Attending to our mental well-being was a struggle during better times. Now we really need more support.
As COVID-19 cases increase in these communities, a writer reflects on the lives behind the statistics.
I've been trying to answer a question all our bodies are asking: COVID or NOVID?
The coronavirus is depleting the financial reserves of many rural clinics, which are often the only health care choices for low-income patients.
Health professionals don't want people ‘to survive COVID-19, and then get murdered by police.’
Few in-state options means some parents must choose between the health of their kids and being with them.
In 1920, the city’s commissioner of public health called Seattle “a hot bed for anti-vaccination, Christian Science, and various anti-medical cults.”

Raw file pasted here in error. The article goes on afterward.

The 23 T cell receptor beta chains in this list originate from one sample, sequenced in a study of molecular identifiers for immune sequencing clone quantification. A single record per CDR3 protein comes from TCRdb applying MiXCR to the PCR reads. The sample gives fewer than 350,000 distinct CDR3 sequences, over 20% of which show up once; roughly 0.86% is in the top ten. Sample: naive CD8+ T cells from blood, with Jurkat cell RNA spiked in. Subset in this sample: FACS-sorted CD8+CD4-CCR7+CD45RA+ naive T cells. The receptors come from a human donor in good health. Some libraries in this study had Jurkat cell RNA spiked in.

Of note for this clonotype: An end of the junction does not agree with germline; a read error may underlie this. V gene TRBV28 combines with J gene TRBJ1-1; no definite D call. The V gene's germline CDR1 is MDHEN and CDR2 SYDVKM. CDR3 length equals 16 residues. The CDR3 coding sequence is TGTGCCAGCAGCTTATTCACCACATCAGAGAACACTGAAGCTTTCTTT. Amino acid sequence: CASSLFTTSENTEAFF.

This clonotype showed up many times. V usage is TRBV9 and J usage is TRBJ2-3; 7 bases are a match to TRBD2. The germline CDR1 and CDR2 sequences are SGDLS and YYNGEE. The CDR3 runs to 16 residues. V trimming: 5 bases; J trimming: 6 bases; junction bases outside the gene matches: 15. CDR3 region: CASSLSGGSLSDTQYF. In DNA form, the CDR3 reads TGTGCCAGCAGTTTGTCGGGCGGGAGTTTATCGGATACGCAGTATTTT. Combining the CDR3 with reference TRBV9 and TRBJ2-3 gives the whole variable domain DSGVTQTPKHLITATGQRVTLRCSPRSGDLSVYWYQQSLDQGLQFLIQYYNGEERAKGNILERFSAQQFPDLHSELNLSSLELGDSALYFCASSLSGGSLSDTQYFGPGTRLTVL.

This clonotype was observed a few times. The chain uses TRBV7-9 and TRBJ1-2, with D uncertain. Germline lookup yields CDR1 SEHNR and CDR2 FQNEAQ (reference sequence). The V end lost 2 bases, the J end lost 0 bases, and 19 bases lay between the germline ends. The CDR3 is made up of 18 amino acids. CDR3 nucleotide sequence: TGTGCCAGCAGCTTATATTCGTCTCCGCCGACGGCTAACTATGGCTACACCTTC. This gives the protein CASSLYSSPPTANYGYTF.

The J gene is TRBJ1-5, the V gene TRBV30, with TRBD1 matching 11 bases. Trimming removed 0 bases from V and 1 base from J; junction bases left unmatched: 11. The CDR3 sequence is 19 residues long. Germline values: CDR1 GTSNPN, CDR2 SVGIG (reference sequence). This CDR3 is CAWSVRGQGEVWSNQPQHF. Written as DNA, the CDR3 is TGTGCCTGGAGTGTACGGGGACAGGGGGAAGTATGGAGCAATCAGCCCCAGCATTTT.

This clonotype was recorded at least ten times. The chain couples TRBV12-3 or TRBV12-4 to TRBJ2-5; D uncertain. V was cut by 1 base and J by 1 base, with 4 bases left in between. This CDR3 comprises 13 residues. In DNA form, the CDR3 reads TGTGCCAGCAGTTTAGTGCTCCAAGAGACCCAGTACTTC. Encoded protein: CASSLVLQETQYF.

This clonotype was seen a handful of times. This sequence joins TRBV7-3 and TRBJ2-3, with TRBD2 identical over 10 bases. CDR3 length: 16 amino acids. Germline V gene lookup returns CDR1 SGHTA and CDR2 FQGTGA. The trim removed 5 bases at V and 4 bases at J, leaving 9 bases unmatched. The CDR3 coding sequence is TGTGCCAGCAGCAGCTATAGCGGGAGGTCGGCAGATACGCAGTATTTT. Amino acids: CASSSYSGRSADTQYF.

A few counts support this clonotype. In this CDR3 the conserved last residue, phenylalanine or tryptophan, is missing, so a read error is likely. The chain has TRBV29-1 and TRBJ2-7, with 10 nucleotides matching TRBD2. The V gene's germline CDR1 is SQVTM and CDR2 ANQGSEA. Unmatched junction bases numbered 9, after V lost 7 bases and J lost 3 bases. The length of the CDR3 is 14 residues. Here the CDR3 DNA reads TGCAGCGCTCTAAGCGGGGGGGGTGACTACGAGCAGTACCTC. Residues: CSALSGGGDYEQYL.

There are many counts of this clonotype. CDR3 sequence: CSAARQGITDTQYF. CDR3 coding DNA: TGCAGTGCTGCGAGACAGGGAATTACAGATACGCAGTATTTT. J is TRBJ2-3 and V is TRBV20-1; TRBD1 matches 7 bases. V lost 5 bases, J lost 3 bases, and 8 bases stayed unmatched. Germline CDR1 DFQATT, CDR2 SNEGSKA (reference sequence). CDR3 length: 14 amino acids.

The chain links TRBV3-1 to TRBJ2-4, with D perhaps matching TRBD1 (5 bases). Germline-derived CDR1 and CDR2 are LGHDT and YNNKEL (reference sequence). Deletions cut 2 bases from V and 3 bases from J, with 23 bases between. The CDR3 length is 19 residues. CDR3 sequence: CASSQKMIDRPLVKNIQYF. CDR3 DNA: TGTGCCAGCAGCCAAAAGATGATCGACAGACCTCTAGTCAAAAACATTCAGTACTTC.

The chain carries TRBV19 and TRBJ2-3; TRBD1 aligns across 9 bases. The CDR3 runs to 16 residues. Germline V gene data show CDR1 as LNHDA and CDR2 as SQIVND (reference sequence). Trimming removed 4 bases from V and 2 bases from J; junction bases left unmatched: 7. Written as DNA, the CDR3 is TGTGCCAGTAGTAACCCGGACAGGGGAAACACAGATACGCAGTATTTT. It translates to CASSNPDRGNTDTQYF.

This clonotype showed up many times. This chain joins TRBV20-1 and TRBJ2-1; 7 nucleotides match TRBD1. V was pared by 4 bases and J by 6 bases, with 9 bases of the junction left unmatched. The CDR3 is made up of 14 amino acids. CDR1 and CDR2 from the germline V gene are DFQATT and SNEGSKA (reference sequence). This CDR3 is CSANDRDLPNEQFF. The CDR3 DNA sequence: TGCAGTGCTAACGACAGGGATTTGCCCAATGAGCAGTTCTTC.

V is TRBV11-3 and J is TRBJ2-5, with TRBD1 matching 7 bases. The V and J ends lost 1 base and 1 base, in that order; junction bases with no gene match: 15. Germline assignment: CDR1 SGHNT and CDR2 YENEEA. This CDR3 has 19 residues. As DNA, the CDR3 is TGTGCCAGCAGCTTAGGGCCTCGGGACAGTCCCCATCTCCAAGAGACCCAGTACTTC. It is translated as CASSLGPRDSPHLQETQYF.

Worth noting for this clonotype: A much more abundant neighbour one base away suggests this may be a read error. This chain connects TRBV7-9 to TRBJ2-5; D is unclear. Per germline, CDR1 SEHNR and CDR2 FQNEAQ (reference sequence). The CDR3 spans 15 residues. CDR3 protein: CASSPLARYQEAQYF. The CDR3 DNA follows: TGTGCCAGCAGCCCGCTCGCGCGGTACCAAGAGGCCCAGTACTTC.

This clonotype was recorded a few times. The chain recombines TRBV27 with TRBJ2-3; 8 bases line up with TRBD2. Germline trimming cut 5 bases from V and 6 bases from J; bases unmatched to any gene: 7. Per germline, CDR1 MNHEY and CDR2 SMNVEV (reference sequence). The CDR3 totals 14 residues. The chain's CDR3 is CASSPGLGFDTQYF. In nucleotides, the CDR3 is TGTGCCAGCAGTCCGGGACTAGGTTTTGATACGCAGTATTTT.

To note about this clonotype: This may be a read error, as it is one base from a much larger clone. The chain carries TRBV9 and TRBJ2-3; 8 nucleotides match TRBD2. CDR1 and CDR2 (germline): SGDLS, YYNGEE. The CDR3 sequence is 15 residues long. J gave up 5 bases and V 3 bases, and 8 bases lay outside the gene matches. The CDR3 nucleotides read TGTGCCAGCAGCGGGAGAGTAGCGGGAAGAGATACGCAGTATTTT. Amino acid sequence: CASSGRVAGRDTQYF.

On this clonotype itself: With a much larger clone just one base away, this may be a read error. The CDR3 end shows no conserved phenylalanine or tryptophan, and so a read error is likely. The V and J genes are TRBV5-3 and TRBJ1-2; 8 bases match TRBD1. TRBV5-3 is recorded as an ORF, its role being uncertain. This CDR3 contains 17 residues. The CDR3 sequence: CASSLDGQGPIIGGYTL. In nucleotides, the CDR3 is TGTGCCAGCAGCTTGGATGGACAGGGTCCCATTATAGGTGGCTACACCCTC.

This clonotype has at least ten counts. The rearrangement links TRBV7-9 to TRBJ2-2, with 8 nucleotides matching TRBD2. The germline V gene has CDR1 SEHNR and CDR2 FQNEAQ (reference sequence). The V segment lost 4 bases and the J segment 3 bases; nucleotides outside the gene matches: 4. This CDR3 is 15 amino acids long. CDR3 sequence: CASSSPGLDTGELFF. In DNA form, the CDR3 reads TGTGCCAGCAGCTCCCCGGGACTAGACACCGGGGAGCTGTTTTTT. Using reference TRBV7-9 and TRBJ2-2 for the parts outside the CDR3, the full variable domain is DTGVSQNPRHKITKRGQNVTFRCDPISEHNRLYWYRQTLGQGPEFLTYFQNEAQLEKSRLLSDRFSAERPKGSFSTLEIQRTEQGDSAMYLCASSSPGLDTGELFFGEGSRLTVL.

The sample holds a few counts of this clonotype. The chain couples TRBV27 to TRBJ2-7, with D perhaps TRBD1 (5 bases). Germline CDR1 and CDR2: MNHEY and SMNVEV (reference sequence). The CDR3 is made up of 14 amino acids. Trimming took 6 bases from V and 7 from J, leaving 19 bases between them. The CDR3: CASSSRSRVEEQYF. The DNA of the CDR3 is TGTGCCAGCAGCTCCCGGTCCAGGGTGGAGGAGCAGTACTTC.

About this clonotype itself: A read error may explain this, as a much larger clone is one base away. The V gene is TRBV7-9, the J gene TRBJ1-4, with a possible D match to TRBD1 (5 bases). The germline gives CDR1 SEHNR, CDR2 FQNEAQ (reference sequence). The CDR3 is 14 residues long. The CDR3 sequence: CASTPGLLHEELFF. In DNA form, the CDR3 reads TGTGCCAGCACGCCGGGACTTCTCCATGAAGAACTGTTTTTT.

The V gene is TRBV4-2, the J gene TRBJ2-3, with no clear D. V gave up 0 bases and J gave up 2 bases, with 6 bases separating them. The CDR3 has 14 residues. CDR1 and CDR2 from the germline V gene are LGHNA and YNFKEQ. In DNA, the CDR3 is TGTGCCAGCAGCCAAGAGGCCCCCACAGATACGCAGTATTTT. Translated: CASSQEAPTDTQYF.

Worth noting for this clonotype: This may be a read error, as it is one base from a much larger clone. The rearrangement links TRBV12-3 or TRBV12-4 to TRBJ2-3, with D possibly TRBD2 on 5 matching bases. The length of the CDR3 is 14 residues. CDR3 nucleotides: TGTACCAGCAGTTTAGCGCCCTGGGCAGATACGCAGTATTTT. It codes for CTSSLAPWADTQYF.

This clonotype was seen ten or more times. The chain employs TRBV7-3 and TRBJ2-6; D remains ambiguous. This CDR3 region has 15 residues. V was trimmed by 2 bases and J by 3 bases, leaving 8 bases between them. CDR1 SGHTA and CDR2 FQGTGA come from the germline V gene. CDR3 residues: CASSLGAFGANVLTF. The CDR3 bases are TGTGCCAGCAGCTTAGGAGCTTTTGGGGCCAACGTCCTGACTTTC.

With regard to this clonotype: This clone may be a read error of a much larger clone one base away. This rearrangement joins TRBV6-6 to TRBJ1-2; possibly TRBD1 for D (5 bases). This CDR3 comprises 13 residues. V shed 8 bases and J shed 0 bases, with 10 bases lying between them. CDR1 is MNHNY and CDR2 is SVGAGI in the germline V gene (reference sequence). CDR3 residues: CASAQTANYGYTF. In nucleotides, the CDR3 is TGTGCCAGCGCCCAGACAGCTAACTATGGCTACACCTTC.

'Tiny little wildfires' of infection push the spread faster and death rate higher in some states.
Obamacare has enabled over 800,000 people to access health insurance in our state. You can too until May 8.
The city is adapting as we enter the second month of Washington’s ‘Stay Home, Stay Healthy’ order.
Most people in King County are adapting, according to a UW survey, but researchers worry depression and anxiety could amplify as the pandemic wears on.
Left in the lurch, caregivers risk their lives to keep clients safely at home: ‘You don't get any more front line than being in somebody's bedroom.’
Disparities in public health funding leave some Washington counties less equipped to fight COVID-19.
From helping child care workers to taxing wealth, Crosscut contributors made their case for softening the blow of the pandemic's economic consequences.
In the wake of COVID-19, many of us have lost the jobs we need to afford our education.
As if becoming a parent wasn't hard enough.